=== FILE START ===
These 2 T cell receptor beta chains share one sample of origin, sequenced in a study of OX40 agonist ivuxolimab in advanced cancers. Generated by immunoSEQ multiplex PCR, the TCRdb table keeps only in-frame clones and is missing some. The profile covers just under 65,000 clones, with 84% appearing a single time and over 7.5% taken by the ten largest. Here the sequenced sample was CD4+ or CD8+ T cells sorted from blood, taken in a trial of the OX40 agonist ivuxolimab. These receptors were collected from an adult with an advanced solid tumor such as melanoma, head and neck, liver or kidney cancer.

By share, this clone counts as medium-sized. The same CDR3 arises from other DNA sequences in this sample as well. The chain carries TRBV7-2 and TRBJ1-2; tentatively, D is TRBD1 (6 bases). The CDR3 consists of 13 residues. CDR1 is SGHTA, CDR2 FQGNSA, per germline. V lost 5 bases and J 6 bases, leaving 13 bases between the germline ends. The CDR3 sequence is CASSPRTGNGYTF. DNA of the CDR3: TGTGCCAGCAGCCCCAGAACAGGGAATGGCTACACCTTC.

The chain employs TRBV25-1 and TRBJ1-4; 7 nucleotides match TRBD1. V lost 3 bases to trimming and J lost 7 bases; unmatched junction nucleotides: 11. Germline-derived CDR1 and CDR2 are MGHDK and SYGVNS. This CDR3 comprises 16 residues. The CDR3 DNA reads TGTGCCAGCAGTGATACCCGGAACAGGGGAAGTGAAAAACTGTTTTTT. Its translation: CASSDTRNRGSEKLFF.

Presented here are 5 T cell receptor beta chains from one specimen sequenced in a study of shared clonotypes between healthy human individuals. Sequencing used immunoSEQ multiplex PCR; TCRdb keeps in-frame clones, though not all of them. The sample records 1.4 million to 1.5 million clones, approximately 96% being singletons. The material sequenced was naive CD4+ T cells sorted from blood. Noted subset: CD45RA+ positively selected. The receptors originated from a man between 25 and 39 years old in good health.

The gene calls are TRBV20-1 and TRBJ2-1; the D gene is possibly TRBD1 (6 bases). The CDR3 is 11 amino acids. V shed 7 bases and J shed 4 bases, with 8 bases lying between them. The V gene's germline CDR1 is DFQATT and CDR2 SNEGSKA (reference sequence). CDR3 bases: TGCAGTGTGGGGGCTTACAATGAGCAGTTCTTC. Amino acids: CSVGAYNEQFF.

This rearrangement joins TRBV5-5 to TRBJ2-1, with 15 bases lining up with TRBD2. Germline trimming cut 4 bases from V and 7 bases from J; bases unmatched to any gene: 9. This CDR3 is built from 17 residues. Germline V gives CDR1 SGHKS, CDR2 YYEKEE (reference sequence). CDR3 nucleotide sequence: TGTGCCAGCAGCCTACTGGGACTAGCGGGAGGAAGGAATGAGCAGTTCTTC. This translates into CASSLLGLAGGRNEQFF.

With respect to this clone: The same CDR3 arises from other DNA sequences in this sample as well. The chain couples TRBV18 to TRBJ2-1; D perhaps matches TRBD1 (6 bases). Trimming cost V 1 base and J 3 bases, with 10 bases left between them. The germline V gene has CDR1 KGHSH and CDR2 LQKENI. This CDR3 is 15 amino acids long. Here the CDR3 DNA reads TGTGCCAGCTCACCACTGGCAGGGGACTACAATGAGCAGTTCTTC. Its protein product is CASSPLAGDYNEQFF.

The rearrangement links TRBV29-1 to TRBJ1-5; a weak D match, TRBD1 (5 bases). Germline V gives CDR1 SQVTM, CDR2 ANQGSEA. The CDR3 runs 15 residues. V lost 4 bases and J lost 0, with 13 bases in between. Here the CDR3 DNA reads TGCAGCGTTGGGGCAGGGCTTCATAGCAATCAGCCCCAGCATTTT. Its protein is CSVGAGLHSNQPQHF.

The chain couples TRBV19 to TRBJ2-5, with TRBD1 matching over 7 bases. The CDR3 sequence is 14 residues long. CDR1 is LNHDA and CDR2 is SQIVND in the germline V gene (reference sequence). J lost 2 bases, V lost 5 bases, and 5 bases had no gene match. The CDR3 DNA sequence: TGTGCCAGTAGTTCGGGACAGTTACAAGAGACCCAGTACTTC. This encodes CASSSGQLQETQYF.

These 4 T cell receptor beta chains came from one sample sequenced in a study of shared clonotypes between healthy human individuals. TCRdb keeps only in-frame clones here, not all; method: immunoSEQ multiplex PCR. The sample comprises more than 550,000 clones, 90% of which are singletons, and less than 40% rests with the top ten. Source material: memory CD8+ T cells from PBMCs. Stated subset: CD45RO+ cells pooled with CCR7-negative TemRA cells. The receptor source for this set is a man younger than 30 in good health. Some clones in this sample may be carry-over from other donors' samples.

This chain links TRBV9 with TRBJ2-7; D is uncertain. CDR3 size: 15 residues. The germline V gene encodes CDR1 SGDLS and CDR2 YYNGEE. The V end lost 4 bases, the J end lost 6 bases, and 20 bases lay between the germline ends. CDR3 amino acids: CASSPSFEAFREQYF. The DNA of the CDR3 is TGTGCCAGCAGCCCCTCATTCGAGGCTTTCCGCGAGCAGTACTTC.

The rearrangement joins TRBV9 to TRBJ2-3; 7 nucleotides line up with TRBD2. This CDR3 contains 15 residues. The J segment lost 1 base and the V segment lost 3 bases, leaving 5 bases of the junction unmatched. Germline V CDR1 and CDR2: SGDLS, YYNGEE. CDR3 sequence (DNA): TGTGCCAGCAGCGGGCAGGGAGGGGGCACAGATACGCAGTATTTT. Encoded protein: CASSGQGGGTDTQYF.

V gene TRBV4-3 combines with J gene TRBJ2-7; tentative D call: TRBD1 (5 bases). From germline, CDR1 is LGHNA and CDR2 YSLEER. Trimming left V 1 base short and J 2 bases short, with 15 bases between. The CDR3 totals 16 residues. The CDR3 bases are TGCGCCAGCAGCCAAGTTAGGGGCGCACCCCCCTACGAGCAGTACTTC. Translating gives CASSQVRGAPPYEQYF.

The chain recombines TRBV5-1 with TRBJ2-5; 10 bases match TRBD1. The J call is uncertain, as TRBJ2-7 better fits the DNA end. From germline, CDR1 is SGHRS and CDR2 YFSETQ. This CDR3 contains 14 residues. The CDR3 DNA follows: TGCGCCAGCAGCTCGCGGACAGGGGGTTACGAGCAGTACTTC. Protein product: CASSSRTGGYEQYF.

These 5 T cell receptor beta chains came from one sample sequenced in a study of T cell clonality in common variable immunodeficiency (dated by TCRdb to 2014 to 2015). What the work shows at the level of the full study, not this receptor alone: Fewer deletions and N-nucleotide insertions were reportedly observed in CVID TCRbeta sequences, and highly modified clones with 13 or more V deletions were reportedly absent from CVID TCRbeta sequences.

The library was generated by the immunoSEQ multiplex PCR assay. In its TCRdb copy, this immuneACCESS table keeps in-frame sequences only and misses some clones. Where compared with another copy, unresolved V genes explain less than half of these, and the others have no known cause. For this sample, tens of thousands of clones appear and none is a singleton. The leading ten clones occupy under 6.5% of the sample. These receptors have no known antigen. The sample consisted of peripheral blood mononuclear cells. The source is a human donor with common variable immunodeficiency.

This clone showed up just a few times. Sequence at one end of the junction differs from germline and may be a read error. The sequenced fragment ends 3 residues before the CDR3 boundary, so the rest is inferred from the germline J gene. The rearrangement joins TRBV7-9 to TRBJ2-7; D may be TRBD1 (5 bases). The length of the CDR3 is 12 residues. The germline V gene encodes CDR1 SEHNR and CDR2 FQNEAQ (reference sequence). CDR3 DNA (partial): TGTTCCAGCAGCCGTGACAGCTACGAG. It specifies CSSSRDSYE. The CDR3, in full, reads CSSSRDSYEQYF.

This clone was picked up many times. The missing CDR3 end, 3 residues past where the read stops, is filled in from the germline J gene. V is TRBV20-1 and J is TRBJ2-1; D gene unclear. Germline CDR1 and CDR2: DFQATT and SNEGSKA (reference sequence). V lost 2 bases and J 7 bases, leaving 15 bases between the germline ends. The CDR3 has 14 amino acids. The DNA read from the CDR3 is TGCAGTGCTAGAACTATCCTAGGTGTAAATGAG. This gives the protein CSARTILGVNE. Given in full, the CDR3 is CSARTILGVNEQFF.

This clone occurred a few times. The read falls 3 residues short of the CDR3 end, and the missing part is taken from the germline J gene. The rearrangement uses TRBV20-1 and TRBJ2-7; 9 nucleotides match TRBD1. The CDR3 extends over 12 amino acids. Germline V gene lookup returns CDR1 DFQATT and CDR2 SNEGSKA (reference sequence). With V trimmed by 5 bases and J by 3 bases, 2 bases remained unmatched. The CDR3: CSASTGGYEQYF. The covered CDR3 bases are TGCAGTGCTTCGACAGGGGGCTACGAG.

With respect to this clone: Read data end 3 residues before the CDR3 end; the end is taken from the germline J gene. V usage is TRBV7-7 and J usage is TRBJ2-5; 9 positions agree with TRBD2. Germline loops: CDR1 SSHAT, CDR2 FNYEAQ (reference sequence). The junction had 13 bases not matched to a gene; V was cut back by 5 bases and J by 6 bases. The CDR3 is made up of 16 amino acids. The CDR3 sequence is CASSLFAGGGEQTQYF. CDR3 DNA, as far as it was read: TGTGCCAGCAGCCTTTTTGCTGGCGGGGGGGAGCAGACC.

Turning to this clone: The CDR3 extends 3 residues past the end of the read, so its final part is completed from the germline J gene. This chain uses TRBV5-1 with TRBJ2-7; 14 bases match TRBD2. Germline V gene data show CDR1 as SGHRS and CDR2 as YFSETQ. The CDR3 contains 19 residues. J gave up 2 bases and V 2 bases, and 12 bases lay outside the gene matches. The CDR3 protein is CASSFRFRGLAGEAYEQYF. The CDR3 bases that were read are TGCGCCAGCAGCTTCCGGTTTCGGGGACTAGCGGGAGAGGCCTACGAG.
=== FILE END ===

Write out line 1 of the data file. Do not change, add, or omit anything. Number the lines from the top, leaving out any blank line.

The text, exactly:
These 2 T cell receptor beta chains share one sample of origin, sequenced in a study of OX40 agonist ivuxolimab in advanced cancers. Generated by immunoSEQ multiplex PCR, the TCRdb table keeps only in-frame clones and is missing some. The profile covers just under 65,000 clones, with 84% appearing a single time and over 7.5% taken by the ten largest. Here the sequenced sample was CD4+ or CD8+ T cells sorted from blood, taken in a trial of the OX40 agonist ivuxolimab. These receptors were collected from an adult with an advanced solid tumor such as melanoma, head and neck, liver or kidney cancer.